Meanwhile, the Vice-Chancellor of the Obafemi Awolowo University, Prof. Eyitope Ogunbodede, described the death of Odumakin as a monumental loss to the country, the human rights community and the OAU.
A statement on Sunday by the Public Relations Officer of OAU, Abiodun Olarewaju, said Odumakin who graduated from the Department of English Language of the institution in 1989, “was a vibrant student activist, a mass mobiliser, a great orator and the Public Relations Officer of the Students Union.”
Jonathan mourns Odumakin, says he was a courageous pa triot
The statement said, “As an Alumnus, he assisted the Faculty of Arts in raising funds for a few projects that were of immense benefits to the staff and students.”
I thought it was April Fool Day’s prank – Ozekhome
Also, constitutional lawyer and human rights activist, Dr Mike Ozekhome (SAN), on Sunday described Odumakin as a “courageous wordsmith whose pen is mightier than the sword.”
Ozekhome in a statement said, “When I saw a posting concerning Comrade Yinka Odumakin’s death, I thought the poster was still carrying out the pranks of ‘April Fool’s Day’… Out of sheer curiosity, I called one of our soul mates in the human rights and pro-democracy world, Dr Joe Okei Odumakin, who has been a life-long Yinka’s wife.”
He added that he was devastated when Joe confirmed Yinka’s death, adding that he had “not found my clarity of thought since then.”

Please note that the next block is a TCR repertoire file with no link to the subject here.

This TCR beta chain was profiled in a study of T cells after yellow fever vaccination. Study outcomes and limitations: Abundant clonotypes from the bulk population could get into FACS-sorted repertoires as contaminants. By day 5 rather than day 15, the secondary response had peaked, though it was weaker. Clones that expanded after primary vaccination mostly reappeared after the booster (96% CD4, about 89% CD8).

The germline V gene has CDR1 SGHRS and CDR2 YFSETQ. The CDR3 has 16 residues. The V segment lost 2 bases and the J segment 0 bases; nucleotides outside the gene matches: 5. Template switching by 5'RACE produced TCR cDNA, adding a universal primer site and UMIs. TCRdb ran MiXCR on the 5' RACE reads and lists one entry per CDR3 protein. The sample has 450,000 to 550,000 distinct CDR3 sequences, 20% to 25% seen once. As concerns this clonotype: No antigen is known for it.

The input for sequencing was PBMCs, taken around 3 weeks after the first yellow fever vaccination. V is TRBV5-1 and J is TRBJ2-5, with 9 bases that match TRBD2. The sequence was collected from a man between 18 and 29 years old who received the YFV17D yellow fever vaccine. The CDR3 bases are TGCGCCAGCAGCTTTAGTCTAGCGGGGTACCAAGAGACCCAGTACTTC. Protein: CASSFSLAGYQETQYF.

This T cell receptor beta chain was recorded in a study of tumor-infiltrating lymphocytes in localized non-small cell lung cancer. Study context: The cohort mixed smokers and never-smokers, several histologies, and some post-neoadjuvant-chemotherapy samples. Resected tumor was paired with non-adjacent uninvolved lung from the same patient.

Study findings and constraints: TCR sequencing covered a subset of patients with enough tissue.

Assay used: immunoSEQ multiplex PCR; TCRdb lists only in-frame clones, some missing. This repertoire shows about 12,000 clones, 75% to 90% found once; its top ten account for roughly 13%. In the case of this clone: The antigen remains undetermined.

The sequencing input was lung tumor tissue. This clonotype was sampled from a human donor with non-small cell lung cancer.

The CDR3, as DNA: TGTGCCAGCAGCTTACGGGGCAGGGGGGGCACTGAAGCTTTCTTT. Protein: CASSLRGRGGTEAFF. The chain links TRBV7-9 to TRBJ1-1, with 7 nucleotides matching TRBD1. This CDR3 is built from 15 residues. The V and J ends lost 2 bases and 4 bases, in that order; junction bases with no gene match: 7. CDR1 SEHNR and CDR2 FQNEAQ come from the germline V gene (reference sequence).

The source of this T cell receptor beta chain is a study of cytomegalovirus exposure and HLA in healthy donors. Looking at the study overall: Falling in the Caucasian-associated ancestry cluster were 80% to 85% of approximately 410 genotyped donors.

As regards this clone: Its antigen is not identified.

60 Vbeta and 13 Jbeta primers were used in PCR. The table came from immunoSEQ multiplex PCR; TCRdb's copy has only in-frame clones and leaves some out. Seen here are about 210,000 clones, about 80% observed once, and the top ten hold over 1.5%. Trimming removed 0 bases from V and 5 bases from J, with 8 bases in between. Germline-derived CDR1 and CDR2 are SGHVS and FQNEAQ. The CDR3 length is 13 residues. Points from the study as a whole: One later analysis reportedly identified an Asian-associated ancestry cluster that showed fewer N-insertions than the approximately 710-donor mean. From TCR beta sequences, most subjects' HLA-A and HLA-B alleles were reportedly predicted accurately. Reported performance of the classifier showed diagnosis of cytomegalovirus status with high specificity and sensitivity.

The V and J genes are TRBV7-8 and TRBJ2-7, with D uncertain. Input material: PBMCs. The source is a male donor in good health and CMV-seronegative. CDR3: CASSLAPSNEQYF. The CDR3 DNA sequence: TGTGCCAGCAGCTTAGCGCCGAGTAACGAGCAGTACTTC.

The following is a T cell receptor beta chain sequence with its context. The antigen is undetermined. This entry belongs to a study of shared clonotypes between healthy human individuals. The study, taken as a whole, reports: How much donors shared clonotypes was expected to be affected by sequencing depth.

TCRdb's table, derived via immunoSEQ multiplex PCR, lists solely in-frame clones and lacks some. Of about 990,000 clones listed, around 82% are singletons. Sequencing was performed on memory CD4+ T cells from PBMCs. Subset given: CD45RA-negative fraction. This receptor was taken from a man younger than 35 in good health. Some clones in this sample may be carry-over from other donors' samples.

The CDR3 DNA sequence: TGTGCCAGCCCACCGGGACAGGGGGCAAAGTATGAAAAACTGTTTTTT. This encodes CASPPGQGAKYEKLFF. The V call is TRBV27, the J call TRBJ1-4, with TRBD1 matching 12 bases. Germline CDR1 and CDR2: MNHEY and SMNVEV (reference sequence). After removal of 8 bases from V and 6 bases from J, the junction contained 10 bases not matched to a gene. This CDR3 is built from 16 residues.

‘Man of extraordinary courage’
Likewise, a former Presidential candidate, Gbenga Olawepo-Hashim, has described the late Odumakin, as a man of extraordinary courage that stood by his words.
The businessman, in a statement on Sunday in Abuja, expressed deep shock over Odumakin’s death, saying Nigeria had lost one of the greatest patriots.
Olawepo-Hashim said, “To say Nigeria has lost another great is to put it mildly. He was one of the greatest… My condolence once more to Joe, Yinka’s wife who I knew separately as a comrade and as a friend. I pray God to give her and the family the fortitude to bear the loss.”
Reps minority caucus mourns
The minority caucus in the House of Representatives has said it is grieved over the death of Odumakin.
Describing Odumakin as an advocate of good governance, the caucus said his death “is a big blow to our nation, particularly in his quest for the entrenchment of democratic tenets of rule of law, justice, equity and fairness in our national life.”
The Minority Leader of the House, Ndudi Elumelu, made this known in a statement on Sunday and titled, ‘Yinka Odumakin Stood for Justice, Equity and Fairness.’
Ooni mourns activist
Ooni of Ife, Oba Adeyeye Ogunwusi on Sunday mourned Odumakin, describing the activist as an unforgettable patriotic.
Ooni, in a condolence message s by his Director of Media and Public Affairs, Moses Olafare, said, “The unbeatable fact about this great patriot is that he served the Oodua race incorruptibly till his death; enhanced Nigeria’s democracy through his countless calls and actions for justice and equity.
“He was a blunt dogged fighter who never compromised his struggle for the betterment of his Oodua race and that of Nigeria for personal friendship.”